Joanna Brayson next gave a detailed overview of the OneGeology project including its aims for the future and the challenges it has faced and overcome in obtaining data and making sure that the data are interoperable. The next stages of the OneGeology project include increasing the number of participants, especially from Africa and to increase the number of countries providing data and to increase the resolution of the data that is served. Joanna closed her talk by presenting some ideas for areas where the YES Network and OneGeology could collaborate on projects. These ideas were further discussed in the working group sessions.

Next, Lee Allison, who was connecting from the U.S., spoke about data integration in the U.S. and discussed the Geoscience Information Network (GIN) and the National Geothermal Data System (NGDS).GIN is a distributed web-based interoperable opensource network of geoscience information that uses a modular approach to build the network through adopting and linking existing capabilities. The network is being buitl at the Arizona Geological Survey, and has 80,000 + geological maps and between 2,000 - 3,000 databases. GIN was adopted as the data exchange mechanism for the NGDS. The NGDS, which is funded by the U.S. Department of Energy, is a distributed network of databases that will collectively acquire, manage and maintain geothermal and related data across the U.S. Users of the NGDS will include federal and state agencies, researchers, decision makers, the general public, educational institutions, the geothermal industry, and financial institutions. The GIN and NGDS projects were selected by the Energistics consortium as prototypes for seamless data integration in the Energy Industry Metadata Standards Working Group. Lee discussed how GIN, NGDS, and the OneGeology initiatives are creating the foundations for a global digital data network of geoscience information. Lee closed with a fly-over of an intergrated geoscience data set in the U.S.

Jan Jellema  presented next about the virtual quarry model for mineral resources that has been developed for the Netherlands. Jan discussed the importance of carefully planned mineral resource extraction due to the competing land uses in the Netherlands and the limited amount of land. The virtual quarry model aids in resource extraction planning because it provides a high resolution (250x250x1 m up to 50 m depth) model of the entire subsurface of the Netherlands. As such, planners can examine compare the economic potential of quarrying vs. the loss of agricultural lands at any location within the country. Jan closed with a online demonstration of the virtual model.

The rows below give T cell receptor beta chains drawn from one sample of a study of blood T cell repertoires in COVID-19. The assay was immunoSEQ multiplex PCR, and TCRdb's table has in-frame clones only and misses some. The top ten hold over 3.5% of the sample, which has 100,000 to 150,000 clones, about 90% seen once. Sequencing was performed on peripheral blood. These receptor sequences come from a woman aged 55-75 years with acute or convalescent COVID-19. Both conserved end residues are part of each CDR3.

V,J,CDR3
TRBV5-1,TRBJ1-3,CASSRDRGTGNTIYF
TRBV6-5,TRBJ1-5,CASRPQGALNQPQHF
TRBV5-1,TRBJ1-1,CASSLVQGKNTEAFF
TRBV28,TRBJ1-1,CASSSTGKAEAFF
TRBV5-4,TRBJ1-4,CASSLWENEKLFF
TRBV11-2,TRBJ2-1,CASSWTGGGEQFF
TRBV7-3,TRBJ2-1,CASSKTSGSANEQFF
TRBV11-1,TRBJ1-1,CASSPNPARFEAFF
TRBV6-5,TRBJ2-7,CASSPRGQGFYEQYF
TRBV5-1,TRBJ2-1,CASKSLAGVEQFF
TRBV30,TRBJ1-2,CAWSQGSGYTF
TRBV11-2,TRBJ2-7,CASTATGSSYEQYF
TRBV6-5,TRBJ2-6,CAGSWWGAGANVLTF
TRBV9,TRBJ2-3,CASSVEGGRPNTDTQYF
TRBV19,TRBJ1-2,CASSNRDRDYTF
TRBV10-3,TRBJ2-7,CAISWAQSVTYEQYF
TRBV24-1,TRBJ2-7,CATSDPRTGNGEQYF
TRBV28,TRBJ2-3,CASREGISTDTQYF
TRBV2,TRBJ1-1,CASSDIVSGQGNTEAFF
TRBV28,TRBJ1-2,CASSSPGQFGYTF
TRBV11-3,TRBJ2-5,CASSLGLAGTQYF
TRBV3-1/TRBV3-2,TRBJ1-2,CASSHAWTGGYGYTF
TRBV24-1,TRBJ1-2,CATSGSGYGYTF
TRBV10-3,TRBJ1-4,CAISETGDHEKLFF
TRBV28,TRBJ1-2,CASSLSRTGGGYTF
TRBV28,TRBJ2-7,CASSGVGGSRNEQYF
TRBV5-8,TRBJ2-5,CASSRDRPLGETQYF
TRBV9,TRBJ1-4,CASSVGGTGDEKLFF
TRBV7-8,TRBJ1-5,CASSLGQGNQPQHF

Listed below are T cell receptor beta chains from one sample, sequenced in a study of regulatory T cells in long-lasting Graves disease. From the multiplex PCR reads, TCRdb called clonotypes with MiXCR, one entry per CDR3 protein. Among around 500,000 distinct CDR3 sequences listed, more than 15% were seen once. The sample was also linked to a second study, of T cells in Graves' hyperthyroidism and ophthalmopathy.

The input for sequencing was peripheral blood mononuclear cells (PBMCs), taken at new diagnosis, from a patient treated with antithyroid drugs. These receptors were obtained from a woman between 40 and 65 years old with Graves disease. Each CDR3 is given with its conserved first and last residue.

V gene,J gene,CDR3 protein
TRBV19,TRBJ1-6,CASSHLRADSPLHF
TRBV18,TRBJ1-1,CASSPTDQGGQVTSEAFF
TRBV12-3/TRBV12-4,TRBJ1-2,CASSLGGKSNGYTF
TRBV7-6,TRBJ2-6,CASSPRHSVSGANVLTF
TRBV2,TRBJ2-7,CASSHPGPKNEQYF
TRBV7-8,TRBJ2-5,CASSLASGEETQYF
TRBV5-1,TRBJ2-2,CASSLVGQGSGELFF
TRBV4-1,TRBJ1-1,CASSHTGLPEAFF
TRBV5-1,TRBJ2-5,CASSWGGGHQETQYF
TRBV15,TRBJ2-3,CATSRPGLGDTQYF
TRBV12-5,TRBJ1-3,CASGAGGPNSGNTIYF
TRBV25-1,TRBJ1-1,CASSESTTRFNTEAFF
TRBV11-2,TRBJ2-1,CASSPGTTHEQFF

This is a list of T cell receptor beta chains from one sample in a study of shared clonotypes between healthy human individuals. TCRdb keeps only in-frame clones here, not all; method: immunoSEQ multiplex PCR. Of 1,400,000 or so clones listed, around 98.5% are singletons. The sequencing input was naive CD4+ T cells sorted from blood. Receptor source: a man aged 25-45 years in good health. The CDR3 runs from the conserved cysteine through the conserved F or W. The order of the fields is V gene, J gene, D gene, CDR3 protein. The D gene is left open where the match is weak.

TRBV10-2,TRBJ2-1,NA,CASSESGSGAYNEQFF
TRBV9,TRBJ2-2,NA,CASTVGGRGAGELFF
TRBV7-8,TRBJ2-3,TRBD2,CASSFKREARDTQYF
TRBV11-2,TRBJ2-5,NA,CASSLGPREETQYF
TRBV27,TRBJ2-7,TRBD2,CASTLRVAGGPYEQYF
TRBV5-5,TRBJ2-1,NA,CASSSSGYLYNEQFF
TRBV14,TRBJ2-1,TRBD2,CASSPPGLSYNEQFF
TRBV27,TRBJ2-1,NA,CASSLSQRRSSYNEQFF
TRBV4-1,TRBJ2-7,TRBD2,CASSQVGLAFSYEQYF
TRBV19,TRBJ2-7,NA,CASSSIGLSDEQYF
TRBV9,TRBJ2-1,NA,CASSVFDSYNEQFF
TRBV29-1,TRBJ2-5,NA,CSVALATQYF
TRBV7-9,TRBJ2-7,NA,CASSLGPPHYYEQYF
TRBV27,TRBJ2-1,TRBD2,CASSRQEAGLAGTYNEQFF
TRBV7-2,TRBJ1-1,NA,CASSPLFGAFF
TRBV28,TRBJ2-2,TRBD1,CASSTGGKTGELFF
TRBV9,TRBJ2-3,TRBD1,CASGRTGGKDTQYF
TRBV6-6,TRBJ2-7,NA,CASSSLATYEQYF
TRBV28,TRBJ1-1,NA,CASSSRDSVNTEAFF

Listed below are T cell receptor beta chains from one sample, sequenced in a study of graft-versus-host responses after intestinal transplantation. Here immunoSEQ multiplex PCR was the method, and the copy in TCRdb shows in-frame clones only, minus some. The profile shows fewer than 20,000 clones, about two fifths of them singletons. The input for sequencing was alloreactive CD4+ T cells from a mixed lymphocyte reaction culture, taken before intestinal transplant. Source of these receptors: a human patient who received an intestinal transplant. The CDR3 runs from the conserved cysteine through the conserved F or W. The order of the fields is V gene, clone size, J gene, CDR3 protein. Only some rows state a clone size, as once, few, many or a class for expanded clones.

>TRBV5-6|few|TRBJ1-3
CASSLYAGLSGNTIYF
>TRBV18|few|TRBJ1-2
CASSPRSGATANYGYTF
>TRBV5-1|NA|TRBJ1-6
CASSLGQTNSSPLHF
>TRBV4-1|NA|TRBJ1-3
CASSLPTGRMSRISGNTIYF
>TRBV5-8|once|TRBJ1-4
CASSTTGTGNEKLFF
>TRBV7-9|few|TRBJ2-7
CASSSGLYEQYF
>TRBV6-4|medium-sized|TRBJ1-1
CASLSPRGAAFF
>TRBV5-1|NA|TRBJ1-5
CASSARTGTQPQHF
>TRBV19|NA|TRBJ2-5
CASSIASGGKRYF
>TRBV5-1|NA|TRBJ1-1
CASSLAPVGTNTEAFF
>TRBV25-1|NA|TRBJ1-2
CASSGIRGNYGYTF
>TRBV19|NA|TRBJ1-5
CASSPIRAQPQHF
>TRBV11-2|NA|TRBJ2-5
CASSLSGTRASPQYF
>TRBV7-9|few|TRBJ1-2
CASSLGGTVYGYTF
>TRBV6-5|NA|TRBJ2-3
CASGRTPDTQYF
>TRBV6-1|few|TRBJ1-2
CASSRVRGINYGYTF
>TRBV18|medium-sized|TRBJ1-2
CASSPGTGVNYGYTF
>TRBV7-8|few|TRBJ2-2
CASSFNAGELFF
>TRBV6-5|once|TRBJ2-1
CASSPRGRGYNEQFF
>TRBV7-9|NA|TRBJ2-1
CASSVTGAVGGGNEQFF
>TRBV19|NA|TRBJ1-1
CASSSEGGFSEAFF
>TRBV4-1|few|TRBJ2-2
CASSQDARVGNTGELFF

Alexander Kronimus gave the next presentation about ThermoGis, an on-line GIS that provides the ability to quickly scan the Netherlands in order to find sites that would be economically viable for geothermal heat extraction. ThermoGIS is a flexible system that easily integrates new data sources, thereby providing users with up-to-date information. It also can be extended to other applications and, if data is available, to locations outside of the Netherlands. Alexander noted that this system is a complimentary asset to geothermal exploration activities, but that it is not a substitute for actual on-the-ground exploration activities.

Kristine Asch discussed the challenges with creating a common geological vocabulary across national and continental boundaries with the OneGeology intiative, with a specific focus on OneGeology-Europe. She discussed why having a standard for terms and definitions was essential to building continental and global geological maps, especially when integrating data from a plethora of sources. Such integration issues may arise when integrating data that has differing levels of detail (scale), projections, ages of the data sets, etc. Kristine also announced that the Explanation Notes OneGeology-Europe vocabulary has been completed, and is now being used as part of the global geological definitions and terms. This document will also be a foundation for INSPIRE. Kristine closed her talk by inviting all YES Network members to the IUGS-CGI GeoScience Language Workshop which will be held on 25-26 August 2010 in Berlin Mitte. Topics will include geoscience ontologies, vocabularies and terms at the national, continental, and global level. 

After a short coffee break, the roundtable participants divided into 2 working groups in the room and 1 virtual working group for virtual participants (see below) to discuss new applications and possible extension of the OneGeology initiative, and strategize ideas for collaboration between the YES Network and OneGeology.

In-person Working Group Sessions

Virtual Working Group Session

The roundtable symposium concluded with presentations by the working group convenors (Christopher Keane, Julia van Winden, and Leila Gonzales) who summarized the working group discussions. The working groups discussed potential new applications using OneGeology, including the development of other geological layers of the map, such as hydrological resources, and creating new 3D applications. Additionally, there was discussion of collaboration between the YES Network and OneGeology in order to create a GeoSciXML certification program in which YES members could participate on a periodic basis.